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   These are a few of the stories you will find in this week's printed newspaper:
  • Fire district responds: The Graeagle Fire Protection District’s board explains its process for annexing the Feather River Inn development into the GFPD
  • Storm aftermath: The first winter storm to hit Plumas County the season wasn’t as strong as forecasters predicted, but it still toppled trees and left thousands without power.
  • Costly chase: Three Caltrans snowplows and a CHP vehicle were badly damaged after a man stole a snowplow and led officers on a two-hour chase.

College to settle players’ lawsuit

Mona Hill
Staff Writer
11/30/2011

Board president Bill Elliott reported Nov. 17 that the Feather River Community College District Board of Trustees voted in closed session to authorize college president and superintendent Ron Taylor to settle the lawsuit Emory Boyd Jr., Quinton Hancock and Nicholos Page filed against the college Jan. 25. Individually named defendants include Athletic Director Merle Trueblood, head football coach James Johnson and assistant coach Josh White.

No details of a settlement were available at press time. Plaintiffs’ attorney Diane K. Vaillancourt declined comment on the settlement. Attempts to reach Vaillancourt’s co-council Terri Keyser-Cooper and FRCCD attorneys were not successful.

All three plaintiffs played football for the Golden Eagles during the 2009-10 academic year.

Eric Small, former assistant head football coach at FRC, recruited the three players from South Carolina. Small filed suit against FRC, Trueblood and Johnson in November 2010, alleging discrimination, disparate treatment and violations of civil rights and federal statutes.

The players’ lawsuit alleges that once Small was no longer in the college’s employ, Trueblood, Johnson and White insulted, unfairly criticized, abused and taunted the team’s African-American players, including the plaintiffs, while Caucasian players were not treated in the same manner.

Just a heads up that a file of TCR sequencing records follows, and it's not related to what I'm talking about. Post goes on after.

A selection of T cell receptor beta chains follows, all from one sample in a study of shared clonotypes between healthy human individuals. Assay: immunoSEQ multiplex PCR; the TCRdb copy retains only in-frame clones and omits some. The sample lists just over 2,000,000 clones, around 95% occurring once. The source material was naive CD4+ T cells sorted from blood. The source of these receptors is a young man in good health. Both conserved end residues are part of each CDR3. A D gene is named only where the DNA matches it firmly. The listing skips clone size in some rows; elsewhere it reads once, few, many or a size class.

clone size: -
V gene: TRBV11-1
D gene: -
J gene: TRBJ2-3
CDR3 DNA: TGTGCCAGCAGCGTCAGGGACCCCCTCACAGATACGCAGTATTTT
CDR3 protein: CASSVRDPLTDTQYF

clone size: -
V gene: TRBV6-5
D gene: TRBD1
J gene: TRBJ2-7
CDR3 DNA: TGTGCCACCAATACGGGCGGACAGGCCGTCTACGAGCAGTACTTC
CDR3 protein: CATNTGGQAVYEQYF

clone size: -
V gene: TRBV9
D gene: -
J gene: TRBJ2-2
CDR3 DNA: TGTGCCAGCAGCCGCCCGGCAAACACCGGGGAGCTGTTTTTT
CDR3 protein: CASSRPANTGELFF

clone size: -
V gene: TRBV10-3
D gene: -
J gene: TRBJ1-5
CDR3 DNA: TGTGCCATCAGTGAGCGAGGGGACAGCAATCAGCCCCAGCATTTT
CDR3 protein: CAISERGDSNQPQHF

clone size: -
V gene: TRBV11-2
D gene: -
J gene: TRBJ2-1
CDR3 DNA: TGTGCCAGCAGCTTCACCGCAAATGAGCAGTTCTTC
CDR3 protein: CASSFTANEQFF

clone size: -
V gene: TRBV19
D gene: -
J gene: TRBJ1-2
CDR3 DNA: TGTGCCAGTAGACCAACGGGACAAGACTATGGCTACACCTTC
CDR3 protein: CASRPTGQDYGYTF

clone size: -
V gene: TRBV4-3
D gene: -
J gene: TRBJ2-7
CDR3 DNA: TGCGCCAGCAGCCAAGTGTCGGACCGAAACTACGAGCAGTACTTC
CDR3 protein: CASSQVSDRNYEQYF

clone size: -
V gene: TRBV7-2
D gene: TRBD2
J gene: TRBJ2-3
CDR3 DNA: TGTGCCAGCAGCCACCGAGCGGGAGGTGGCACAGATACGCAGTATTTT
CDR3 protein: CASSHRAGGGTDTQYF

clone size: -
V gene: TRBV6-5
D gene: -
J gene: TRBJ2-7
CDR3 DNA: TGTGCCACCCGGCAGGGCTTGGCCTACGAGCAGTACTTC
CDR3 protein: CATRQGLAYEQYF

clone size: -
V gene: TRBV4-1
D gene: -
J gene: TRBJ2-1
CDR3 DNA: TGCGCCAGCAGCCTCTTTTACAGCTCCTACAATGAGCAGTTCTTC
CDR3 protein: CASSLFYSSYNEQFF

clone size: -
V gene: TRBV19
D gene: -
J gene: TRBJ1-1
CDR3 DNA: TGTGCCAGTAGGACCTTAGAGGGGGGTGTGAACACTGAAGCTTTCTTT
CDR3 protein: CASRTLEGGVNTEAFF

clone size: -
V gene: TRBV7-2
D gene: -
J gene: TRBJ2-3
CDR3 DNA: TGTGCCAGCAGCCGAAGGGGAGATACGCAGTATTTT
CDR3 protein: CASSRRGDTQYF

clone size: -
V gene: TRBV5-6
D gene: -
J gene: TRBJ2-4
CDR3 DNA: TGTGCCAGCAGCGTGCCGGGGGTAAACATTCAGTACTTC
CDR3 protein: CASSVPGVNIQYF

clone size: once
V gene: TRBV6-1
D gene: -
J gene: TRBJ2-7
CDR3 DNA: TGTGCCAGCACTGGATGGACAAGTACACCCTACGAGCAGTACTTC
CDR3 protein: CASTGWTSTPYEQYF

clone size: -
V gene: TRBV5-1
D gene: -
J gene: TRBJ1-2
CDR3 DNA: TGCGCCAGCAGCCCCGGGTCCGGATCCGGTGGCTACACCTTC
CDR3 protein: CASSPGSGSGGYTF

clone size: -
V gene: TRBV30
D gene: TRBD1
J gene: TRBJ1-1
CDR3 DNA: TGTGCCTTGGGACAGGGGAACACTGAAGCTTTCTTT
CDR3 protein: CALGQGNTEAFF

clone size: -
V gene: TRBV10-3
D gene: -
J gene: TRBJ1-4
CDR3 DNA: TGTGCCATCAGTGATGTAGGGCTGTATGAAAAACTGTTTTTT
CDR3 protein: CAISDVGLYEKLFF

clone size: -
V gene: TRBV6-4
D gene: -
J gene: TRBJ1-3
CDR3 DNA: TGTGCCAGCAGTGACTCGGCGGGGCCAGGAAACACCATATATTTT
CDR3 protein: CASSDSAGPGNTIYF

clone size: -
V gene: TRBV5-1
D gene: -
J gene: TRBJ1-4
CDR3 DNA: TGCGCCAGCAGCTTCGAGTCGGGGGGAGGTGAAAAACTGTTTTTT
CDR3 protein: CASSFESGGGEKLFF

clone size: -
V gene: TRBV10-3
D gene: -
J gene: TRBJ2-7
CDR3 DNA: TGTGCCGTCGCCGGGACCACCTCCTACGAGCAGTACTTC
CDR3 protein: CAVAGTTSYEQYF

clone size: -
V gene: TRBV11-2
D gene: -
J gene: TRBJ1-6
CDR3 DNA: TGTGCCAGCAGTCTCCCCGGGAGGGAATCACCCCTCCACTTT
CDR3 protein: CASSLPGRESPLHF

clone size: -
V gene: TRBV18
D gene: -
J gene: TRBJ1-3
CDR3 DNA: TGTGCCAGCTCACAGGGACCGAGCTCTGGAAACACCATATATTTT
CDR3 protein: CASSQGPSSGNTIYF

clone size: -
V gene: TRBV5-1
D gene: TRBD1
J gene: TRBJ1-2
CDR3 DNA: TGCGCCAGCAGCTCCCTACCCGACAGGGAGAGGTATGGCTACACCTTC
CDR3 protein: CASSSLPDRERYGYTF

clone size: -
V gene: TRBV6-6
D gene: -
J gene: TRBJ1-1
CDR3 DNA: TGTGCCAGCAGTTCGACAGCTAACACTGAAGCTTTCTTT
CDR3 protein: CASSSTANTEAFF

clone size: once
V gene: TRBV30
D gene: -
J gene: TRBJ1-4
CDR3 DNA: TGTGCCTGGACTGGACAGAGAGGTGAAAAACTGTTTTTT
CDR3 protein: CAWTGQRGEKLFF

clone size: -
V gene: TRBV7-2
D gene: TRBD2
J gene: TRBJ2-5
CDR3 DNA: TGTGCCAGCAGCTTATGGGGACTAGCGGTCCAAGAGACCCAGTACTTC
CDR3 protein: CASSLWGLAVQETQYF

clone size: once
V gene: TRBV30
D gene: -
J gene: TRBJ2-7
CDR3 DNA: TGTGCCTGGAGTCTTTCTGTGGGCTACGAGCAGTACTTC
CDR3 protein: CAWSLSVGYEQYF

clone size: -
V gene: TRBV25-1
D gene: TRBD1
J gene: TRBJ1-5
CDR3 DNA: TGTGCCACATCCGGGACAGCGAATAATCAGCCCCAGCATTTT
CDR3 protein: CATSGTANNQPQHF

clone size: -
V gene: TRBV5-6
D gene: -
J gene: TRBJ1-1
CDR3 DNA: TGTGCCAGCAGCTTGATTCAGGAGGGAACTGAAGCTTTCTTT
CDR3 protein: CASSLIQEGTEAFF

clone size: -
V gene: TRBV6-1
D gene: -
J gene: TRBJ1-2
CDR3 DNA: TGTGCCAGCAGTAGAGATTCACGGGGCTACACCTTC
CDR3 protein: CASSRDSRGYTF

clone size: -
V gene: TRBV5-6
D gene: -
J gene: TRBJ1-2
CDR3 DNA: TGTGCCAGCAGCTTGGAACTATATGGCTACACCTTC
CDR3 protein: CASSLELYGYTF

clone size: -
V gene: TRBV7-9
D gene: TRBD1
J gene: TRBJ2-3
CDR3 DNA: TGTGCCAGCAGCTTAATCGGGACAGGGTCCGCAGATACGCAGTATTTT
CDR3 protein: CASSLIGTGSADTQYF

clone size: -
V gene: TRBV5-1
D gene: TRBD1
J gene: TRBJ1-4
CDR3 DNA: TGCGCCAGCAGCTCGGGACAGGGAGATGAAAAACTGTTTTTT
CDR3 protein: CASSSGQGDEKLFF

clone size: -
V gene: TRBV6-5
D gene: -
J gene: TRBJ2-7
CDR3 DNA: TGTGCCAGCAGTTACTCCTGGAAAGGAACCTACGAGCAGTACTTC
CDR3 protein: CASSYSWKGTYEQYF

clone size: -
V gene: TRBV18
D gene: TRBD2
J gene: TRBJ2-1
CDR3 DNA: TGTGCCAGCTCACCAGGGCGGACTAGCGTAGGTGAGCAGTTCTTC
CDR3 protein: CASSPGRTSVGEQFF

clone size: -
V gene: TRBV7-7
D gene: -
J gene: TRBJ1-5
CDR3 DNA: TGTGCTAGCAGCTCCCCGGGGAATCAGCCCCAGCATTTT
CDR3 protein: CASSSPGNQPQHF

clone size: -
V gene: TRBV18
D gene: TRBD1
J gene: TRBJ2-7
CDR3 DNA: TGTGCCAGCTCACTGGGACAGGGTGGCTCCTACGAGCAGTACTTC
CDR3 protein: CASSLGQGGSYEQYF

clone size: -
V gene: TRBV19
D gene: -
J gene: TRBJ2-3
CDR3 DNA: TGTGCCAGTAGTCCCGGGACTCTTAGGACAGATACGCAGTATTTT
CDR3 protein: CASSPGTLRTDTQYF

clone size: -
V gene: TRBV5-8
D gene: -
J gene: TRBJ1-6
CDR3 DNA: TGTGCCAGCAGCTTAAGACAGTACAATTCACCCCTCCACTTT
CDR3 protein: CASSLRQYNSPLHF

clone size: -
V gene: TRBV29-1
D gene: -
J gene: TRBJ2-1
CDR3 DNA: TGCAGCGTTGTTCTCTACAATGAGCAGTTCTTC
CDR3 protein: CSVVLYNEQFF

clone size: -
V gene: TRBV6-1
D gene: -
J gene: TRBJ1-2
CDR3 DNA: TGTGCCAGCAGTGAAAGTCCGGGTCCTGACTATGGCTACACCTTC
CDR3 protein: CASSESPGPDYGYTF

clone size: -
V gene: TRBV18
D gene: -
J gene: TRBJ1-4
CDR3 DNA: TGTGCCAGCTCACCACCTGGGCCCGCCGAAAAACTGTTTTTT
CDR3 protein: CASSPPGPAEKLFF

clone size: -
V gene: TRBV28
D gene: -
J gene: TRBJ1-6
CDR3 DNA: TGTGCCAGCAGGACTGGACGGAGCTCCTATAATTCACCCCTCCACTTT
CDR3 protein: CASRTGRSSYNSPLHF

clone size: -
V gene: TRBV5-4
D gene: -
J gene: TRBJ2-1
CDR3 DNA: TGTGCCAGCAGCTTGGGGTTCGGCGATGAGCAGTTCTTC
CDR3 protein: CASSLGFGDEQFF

U.S. District Court Judge John A. Mendez signed an Oct. 20 order denying all motions for dismissal from defense attorneys Alesa Schachter and Jennifer L. Hippo.

Schachter’s and Hippo’s motion to dismiss asserted attorneys for Boyd, Hancock and Page failed to provide facts supporting claims of a racially hostile education environment, racial discrimination in education, Title VI violations.

In addition, Schachter and Hippo challenged the adequacy of claims of intentionally discriminating in the making of a contract and (failure to adhere to) the equal protection clause of the Fourteenth Amendment, violations of United States Code.

As with his earlier decision on Eaglesmith v. Plumas Unified School District, Mendez based his decision on legal requirements to accept allegations in the first amended complaint as true at this stage of the lawsuit.

Eaglesmith sued the school district and county office of education for violations of his First Amendment rights. His wife and son, Ramona and Justus, joined with him in the lawsuit, as did Quincy High School staffers Eileen Cox and Bruce Barnes.

In Boyd Jr., et al, Mendez writes: “To survive a motion to dismiss, a plaintiff needs to plead ‘enough facts to state a claim to relief that is plausible on its face.’” (Citations omitted.)

In response to an email asking for details of the settlement and the effect of settlement on the Small lawsuit, Taylor said only that the Boyd matter is settled and the Small case is still pending.


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